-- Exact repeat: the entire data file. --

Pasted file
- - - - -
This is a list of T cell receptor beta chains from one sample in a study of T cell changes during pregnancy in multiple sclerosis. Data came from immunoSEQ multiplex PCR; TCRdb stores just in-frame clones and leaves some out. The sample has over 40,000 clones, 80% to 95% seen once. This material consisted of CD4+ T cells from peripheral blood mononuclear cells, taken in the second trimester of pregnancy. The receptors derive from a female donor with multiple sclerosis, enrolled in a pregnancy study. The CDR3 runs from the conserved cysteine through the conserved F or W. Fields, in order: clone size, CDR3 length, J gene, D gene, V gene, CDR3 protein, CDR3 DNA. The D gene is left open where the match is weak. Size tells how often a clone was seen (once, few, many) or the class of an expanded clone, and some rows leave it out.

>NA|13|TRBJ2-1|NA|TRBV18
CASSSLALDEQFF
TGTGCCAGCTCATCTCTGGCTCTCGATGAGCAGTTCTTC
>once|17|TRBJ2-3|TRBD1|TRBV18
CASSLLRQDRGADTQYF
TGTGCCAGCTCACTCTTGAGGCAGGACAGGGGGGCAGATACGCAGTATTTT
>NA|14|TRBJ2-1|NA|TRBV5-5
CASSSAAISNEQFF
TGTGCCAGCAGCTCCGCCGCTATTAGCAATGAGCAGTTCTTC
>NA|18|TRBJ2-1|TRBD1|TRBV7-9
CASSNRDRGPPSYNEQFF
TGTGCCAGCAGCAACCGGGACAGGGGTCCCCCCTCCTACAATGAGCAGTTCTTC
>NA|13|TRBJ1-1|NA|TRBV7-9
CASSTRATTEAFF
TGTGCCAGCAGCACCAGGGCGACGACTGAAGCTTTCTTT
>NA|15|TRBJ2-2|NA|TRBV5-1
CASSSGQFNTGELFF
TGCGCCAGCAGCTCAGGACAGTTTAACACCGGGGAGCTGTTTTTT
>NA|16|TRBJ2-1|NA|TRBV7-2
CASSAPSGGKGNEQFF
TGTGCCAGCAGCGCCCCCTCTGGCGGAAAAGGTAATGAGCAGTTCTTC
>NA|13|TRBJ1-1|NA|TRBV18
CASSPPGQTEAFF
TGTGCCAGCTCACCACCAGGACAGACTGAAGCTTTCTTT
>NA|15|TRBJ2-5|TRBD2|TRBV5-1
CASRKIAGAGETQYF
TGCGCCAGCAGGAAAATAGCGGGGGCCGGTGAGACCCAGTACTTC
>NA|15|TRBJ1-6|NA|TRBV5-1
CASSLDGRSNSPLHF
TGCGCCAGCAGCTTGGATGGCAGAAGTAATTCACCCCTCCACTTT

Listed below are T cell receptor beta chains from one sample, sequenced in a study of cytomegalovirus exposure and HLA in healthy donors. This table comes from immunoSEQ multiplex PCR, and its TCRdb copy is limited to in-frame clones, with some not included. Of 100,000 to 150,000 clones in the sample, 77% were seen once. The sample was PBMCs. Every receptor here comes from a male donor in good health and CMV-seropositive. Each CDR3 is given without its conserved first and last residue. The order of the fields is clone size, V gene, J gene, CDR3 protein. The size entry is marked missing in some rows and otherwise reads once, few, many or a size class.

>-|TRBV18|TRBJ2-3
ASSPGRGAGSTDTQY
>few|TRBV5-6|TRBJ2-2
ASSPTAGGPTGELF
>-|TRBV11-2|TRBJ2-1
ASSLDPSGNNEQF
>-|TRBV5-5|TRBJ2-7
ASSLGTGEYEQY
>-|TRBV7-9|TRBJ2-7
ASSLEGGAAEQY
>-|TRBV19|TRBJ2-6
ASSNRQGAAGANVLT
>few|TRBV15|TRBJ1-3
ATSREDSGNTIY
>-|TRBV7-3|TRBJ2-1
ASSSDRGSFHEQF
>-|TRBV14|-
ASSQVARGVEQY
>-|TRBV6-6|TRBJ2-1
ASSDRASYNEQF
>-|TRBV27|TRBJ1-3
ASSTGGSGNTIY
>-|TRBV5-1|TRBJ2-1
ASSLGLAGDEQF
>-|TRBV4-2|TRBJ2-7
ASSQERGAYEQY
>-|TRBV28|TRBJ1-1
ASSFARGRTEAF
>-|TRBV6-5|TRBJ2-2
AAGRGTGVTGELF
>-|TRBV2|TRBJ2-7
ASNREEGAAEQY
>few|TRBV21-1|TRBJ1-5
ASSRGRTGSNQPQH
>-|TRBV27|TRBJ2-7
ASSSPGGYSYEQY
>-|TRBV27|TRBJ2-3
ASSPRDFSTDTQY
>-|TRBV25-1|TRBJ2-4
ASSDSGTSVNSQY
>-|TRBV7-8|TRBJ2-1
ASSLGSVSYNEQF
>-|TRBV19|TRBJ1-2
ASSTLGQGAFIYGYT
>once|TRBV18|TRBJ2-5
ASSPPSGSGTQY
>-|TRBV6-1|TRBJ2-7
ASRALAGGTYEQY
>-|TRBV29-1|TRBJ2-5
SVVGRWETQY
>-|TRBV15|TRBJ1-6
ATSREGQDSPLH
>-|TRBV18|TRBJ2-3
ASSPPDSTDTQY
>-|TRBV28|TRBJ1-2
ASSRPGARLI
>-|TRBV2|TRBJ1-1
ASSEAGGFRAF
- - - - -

This is a list of T cell receptor beta chains from one sample in a study of T cell changes during pregnancy in multiple sclerosis. Data came from immunoSEQ multiplex PCR; TCRdb stores just in-frame clones and leaves some out. The sample has over 40,000 clones, 80% to 95% seen once. This material consisted of CD4+ T cells from peripheral blood mononuclear cells, taken in the second trimester of pregnancy. The receptors derive from a female donor with multiple sclerosis, enrolled in a pregnancy study. The CDR3 runs from the conserved cysteine through the conserved F or W. Fields, in order: clone size, CDR3 length, J gene, D gene, V gene, CDR3 protein, CDR3 DNA. The D gene is left open where the match is weak. Size tells how often a clone was seen (once, few, many) or the class of an expanded clone, and some rows leave it out.

>NA|13|TRBJ2-1|NA|TRBV18
CASSSLALDEQFF
TGTGCCAGCTCATCTCTGGCTCTCGATGAGCAGTTCTTC
>once|17|TRBJ2-3|TRBD1|TRBV18
CASSLLRQDRGADTQYF
TGTGCCAGCTCACTCTTGAGGCAGGACAGGGGGGCAGATACGCAGTATTTT
>NA|14|TRBJ2-1|NA|TRBV5-5
CASSSAAISNEQFF
TGTGCCAGCAGCTCCGCCGCTATTAGCAATGAGCAGTTCTTC
>NA|18|TRBJ2-1|TRBD1|TRBV7-9
CASSNRDRGPPSYNEQFF
TGTGCCAGCAGCAACCGGGACAGGGGTCCCCCCTCCTACAATGAGCAGTTCTTC
>NA|13|TRBJ1-1|NA|TRBV7-9
CASSTRATTEAFF
TGTGCCAGCAGCACCAGGGCGACGACTGAAGCTTTCTTT
>NA|15|TRBJ2-2|NA|TRBV5-1
CASSSGQFNTGELFF
TGCGCCAGCAGCTCAGGACAGTTTAACACCGGGGAGCTGTTTTTT
>NA|16|TRBJ2-1|NA|TRBV7-2
CASSAPSGGKGNEQFF
TGTGCCAGCAGCGCCCCCTCTGGCGGAAAAGGTAATGAGCAGTTCTTC
>NA|13|TRBJ1-1|NA|TRBV18
CASSPPGQTEAFF
TGTGCCAGCTCACCACCAGGACAGACTGAAGCTTTCTTT
>NA|15|TRBJ2-5|TRBD2|TRBV5-1
CASRKIAGAGETQYF
TGCGCCAGCAGGAAAATAGCGGGGGCCGGTGAGACCCAGTACTTC
>NA|15|TRBJ1-6|NA|TRBV5-1
CASSLDGRSNSPLHF
TGCGCCAGCAGCTTGGATGGCAGAAGTAATTCACCCCTCCACTTT

Listed below are T cell receptor beta chains from one sample, sequenced in a study of cytomegalovirus exposure and HLA in healthy donors. This table comes from immunoSEQ multiplex PCR, and its TCRdb copy is limited to in-frame clones, with some not included. Of 100,000 to 150,000 clones in the sample, 77% were seen once. The sample was PBMCs. Every receptor here comes from a male donor in good health and CMV-seropositive. Each CDR3 is given without its conserved first and last residue. The order of the fields is clone size, V gene, J gene, CDR3 protein. The size entry is marked missing in some rows and otherwise reads once, few, many or a size class.

>-|TRBV18|TRBJ2-3
ASSPGRGAGSTDTQY
>few|TRBV5-6|TRBJ2-2
ASSPTAGGPTGELF
>-|TRBV11-2|TRBJ2-1
ASSLDPSGNNEQF
>-|TRBV5-5|TRBJ2-7
ASSLGTGEYEQY
>-|TRBV7-9|TRBJ2-7
ASSLEGGAAEQY
>-|TRBV19|TRBJ2-6
ASSNRQGAAGANVLT
>few|TRBV15|TRBJ1-3
ATSREDSGNTIY
>-|TRBV7-3|TRBJ2-1
ASSSDRGSFHEQF
>-|TRBV14|-
ASSQVARGVEQY
>-|TRBV6-6|TRBJ2-1
ASSDRASYNEQF
>-|TRBV27|TRBJ1-3
ASSTGGSGNTIY
>-|TRBV5-1|TRBJ2-1
ASSLGLAGDEQF
>-|TRBV4-2|TRBJ2-7
ASSQERGAYEQY
>-|TRBV28|TRBJ1-1
ASSFARGRTEAF
>-|TRBV6-5|TRBJ2-2
AAGRGTGVTGELF
>-|TRBV2|TRBJ2-7
ASNREEGAAEQY
>few|TRBV21-1|TRBJ1-5
ASSRGRTGSNQPQH
>-|TRBV27|TRBJ2-7
ASSSPGGYSYEQY
>-|TRBV27|TRBJ2-3
ASSPRDFSTDTQY
>-|TRBV25-1|TRBJ2-4
ASSDSGTSVNSQY
>-|TRBV7-8|TRBJ2-1
ASSLGSVSYNEQF
>-|TRBV19|TRBJ1-2
ASSTLGQGAFIYGYT
>once|TRBV18|TRBJ2-5
ASSPPSGSGTQY
>-|TRBV6-1|TRBJ2-7
ASRALAGGTYEQY
>-|TRBV29-1|TRBJ2-5
SVVGRWETQY
>-|TRBV15|TRBJ1-6
ATSREGQDSPLH
>-|TRBV18|TRBJ2-3
ASSPPDSTDTQY
>-|TRBV28|TRBJ1-2
ASSRPGARLI
>-|TRBV2|TRBJ1-1
ASSEAGGFRAF